Each band strived for a recognize sound either

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-Each band strived for a recognize sound, either associated with the leader/soloist such as Benny Goodman, Artie Shaw, Tommy Dorsey, or an arranging technique such as the Glenn Miller Band's clarinet-lead saxophone section sound.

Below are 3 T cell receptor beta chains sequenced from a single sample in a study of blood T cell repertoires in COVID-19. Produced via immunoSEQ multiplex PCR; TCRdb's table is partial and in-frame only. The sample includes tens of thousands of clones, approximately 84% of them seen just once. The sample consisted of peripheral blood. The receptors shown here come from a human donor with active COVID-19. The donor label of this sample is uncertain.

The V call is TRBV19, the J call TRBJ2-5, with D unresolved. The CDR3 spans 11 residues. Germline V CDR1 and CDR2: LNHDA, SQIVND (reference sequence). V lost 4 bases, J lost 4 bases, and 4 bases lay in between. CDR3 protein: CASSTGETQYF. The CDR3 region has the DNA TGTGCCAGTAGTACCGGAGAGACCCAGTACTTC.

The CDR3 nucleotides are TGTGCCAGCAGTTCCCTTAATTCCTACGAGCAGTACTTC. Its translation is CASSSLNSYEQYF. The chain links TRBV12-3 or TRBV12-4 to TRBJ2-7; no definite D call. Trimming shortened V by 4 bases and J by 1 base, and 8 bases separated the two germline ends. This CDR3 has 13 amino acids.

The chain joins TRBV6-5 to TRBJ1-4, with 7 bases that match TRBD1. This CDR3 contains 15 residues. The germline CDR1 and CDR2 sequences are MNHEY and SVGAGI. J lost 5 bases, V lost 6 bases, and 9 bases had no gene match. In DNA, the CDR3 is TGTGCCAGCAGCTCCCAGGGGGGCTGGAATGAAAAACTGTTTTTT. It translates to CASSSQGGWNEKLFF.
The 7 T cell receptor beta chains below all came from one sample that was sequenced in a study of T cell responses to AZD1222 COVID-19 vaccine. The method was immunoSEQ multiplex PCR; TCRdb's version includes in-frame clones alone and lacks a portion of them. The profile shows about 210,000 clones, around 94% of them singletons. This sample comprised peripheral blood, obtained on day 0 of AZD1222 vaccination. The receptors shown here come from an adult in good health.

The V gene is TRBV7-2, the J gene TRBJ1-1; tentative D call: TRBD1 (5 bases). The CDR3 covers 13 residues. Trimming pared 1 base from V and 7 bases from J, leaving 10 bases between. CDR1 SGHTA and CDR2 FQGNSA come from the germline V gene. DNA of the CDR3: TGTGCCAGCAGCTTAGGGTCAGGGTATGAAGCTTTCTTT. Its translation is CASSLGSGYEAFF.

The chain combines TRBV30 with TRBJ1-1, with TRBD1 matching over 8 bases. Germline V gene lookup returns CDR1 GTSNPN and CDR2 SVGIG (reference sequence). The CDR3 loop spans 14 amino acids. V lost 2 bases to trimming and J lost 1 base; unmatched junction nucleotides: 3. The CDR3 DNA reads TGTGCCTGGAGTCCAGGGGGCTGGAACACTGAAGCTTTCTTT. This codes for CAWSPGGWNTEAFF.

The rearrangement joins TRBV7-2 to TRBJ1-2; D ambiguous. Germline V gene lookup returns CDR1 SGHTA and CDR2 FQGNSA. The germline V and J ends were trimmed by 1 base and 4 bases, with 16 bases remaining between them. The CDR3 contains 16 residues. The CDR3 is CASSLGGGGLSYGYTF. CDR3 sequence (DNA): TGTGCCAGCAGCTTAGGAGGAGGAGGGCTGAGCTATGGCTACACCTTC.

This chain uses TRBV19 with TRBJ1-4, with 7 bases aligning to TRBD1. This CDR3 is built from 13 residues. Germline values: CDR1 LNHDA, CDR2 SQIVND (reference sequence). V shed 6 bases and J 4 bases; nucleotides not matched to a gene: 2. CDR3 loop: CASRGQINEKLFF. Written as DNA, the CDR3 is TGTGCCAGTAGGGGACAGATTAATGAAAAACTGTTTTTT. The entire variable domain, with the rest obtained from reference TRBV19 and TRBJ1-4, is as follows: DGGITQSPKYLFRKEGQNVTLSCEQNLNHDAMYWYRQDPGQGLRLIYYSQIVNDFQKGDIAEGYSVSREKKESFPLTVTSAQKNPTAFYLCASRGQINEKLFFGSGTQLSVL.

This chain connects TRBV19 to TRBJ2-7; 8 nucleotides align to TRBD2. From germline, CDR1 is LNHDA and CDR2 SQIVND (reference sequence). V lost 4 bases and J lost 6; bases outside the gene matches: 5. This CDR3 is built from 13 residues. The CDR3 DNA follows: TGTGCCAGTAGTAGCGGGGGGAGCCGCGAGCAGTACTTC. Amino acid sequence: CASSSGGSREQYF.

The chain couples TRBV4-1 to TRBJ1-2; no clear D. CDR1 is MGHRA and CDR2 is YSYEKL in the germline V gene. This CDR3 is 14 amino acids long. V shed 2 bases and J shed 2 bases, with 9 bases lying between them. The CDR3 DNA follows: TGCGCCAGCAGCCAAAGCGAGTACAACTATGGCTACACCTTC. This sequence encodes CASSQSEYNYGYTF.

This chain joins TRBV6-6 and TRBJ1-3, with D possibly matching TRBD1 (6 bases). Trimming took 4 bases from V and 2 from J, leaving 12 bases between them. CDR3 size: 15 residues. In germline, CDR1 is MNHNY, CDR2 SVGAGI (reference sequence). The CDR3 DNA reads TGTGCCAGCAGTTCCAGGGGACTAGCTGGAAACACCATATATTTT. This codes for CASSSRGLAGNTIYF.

-Every band had a recognizable theme song-The musicians were required to read music-Many swing band musicians were not improvisers, usually only a few members of these groups were "jazz" players-Improvisation was not an important part of many groups, but some popular Swing bands such as Count Basie, Benny Goodman and Duke Ellington made a point to emphasize improvisation in their groups.The Casa Loma Band: Led by Detroit musician Glen Gray, the Casa Loma Band was one of the first white groups to play with the "swing" feel associated with Count Basie, Fletcher Henderson bands. Started in 1929, this group led the way for other white swing bands to come, especially Benny Goodman and Tommy Dorsey. This group was popular with college crowds because of the clean, well-executed ensemble playing and well-arranged repertoire of popular tunes and some riff based blues tunes.Jimmie Lunceford: the Jimmie Lunceford Orchestra (black band orchestra), well known to musicians early in the 30's, as this group was one of the most swinging bands anywhere. Jimmie Lunceford, like Duke Ellington, became famous after a long engagement at the Cotton Club, which included national radio broadcasts. Known for their precision and slick showmanship, this group played a "book" of imaginative arrangements, many written by Sy Oliver.As was often the case during the Swing Era, a white Swing Band (Tommy Dorsey Band) used a popular black band (the Lunceford band) as a model for their swing style. Tommy Dorsey hired arranger Sy Oliver from Jimmie Lunceford to write for this band (a move which paid handsomely for Dorsey)Benny Goodman Band: Born and raised in Chicago, Benny Goodman (1909-1986), was an excellent clarinetist and band leader, becoming known as the King of Swing. He formed his own band in 1934 and with help of producer John Hammond (the same man who discovered the Basie band in Kansas City), was hired for a national weekly radio broadcast called "Let's Dance" later that. "Let's Dance" was Goodman's theme song for the rest of his career, a tune that fans from across the country would recognize.In 1935 Goodman left the radio show and embarked on a summer tour heading toward the west coast. They met little success on the tour until arriving in Los Angeles, playing at the Palomar Ballroom. This engagement was hugely successful as the band played mostly Fletcher Henderson arrangements to packed audiences night after night. The change to the Henderson material (another instance of white band gaining commercial success by playing the music associated with a black band) combined with nightly national radio broadcasts and rave reviews in the print media turned the Goodman shows at the Plomar into a national sensation. These performances mark what many call the beginning of the Swing Era.

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